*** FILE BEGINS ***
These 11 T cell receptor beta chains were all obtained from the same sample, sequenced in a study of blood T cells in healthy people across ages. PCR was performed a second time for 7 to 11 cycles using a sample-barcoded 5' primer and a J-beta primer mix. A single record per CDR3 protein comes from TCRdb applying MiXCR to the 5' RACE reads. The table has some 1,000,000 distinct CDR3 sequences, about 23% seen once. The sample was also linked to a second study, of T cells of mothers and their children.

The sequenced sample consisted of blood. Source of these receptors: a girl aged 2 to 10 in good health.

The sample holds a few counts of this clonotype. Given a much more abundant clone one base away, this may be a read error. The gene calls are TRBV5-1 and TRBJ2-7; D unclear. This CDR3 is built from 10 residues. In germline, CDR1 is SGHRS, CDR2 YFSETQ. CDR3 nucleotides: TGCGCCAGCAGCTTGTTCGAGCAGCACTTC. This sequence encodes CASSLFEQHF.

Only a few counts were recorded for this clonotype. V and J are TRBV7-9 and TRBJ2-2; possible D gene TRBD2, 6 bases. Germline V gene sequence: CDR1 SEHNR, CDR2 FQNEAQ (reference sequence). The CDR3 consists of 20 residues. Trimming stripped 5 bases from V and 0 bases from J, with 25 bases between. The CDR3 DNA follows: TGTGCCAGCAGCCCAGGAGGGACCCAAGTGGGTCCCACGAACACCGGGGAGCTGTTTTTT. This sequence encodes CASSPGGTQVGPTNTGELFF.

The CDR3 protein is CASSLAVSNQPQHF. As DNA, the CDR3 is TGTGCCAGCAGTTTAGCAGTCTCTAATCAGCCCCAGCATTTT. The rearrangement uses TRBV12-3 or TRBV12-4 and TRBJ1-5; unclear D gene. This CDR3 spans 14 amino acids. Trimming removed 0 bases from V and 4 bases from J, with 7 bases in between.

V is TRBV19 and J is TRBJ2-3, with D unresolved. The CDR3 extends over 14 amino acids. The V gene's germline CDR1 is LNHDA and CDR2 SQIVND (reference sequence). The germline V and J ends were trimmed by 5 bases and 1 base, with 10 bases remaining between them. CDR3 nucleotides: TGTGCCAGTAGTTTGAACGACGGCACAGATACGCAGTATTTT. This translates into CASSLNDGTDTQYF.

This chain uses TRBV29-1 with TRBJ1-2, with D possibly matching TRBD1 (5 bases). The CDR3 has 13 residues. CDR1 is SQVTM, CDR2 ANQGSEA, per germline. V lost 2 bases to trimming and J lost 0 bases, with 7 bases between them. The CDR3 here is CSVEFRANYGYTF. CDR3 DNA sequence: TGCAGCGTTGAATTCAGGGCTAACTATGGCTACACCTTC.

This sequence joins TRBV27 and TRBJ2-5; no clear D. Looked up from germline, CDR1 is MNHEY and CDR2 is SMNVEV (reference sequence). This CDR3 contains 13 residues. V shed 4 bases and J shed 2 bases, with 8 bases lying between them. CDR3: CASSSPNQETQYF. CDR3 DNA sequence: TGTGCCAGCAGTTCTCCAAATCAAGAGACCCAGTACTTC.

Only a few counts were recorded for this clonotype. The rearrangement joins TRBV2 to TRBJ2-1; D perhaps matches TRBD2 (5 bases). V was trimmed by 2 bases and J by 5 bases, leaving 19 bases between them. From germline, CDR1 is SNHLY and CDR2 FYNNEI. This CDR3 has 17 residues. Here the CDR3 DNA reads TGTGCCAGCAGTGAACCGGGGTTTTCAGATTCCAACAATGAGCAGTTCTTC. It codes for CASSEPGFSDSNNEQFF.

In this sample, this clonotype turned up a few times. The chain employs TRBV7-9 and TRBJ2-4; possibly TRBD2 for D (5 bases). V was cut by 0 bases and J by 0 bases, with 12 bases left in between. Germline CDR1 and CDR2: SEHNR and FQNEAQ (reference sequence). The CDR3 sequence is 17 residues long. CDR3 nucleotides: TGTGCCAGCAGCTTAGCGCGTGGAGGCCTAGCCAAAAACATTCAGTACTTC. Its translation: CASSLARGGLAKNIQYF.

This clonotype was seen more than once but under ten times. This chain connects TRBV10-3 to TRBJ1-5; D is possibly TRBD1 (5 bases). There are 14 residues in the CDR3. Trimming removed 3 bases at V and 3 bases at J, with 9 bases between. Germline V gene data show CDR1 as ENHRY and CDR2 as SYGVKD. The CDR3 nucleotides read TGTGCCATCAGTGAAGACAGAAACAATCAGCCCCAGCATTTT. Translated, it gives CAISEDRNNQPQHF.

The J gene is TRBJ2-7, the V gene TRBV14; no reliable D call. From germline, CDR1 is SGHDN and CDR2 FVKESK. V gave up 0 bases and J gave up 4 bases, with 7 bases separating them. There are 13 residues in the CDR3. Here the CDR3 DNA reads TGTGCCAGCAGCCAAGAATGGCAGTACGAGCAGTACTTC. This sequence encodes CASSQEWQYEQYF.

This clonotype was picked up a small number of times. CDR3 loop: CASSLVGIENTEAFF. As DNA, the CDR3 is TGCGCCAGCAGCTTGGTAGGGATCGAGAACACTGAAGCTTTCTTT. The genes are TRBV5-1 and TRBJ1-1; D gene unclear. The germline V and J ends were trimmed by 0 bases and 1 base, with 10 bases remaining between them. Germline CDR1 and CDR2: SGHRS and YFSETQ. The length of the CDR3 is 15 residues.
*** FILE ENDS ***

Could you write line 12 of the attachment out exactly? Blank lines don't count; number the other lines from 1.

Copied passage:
The J gene is TRBJ2-7, the V gene TRBV14; no reliable D call. From germline, CDR1 is SGHDN and CDR2 FVKESK. V gave up 0 bases and J gave up 4 bases, with 7 bases separating them. There are 13 residues in the CDR3. Here the CDR3 DNA reads TGTGCCAGCAGCCAAGAATGGCAGTACGAGCAGTACTTC. This sequence encodes CASSQEWQYEQYF.